Epargyreus clarus huachuca
'Arizona' Silver-spotted Skipper
(Note: The following assumes huachuca - not californicus - is the correct name for this skipper in the southern parts of the state.)
Flies from May to September, probably in two broods; all my photos of this uncommon butterfly are from mid-May. It ranges from Arizona (and elsewhere in the SW) into Anza-Borrego and just beyond, as at Cactus Spring Trail (where I've seen it a few times). (In the San Bernardino Mountains (e.g. Big Bear) and northwards, we have subspecies californicus.) Its host is legumes, with Amorpha fruticosa and lotus species mentioned by Garth and Tilden (1986; pp.176-77). The Monroe's (2004) Anza-Borrego book lists this butterfly in the "migrant and stray" section (p.105), but I've seen it a few times over the years, with Horsethief Creek being a particularly good spot. (It likes riparian areas and canyons.) I have photographs from hikes in May of 2006, 2012 and 2016. The suspected hosts can be abundant along the trail, but I can't confirm that it's breeding there.
Jim Brock has photos of huachuca larvae on the Butterflies of America website. Refer to my californicus page for life-cycle notes that should apply to this subspecies as well. Evidence that clarus is breeding on Cactus Spring Trail - and isn't just straying some years - may be valuable information. Is it there each year, using the False Indigo as a host? Is there a second brood in late summer? Conditions seem favorable, but I don't know the answers.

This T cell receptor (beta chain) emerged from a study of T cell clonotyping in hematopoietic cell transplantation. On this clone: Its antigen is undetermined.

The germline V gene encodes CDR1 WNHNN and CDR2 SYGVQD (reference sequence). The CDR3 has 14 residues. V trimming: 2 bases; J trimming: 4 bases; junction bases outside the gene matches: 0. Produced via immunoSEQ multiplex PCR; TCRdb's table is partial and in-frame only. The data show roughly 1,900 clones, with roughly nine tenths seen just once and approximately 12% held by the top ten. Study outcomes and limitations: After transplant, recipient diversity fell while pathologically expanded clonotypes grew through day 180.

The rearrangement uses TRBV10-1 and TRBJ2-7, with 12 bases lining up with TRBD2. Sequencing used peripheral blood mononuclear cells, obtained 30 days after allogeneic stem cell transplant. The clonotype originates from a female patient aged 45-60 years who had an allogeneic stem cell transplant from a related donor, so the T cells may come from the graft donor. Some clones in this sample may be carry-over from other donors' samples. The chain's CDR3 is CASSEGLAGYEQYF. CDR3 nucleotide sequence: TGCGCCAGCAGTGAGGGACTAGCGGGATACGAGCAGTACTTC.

When Bruce Dixon named huachuca in a 1955 paper in the Entomological News (66(1):7-9), he pointed particularly to the upperside forewing, where the small golden spot in cell Cu1 in huachuca is separated from the large spot above it in M3, in contrast with most nominate clarus. It would be great to see more of these from Cactus Spring Trail in order to check this diagnostic spot on the upperside forewings and rule out the possibility that these are californicus straying from the north. But we have huachuca in Anza-Borrego, the park border of which is just a few miles to the southeast.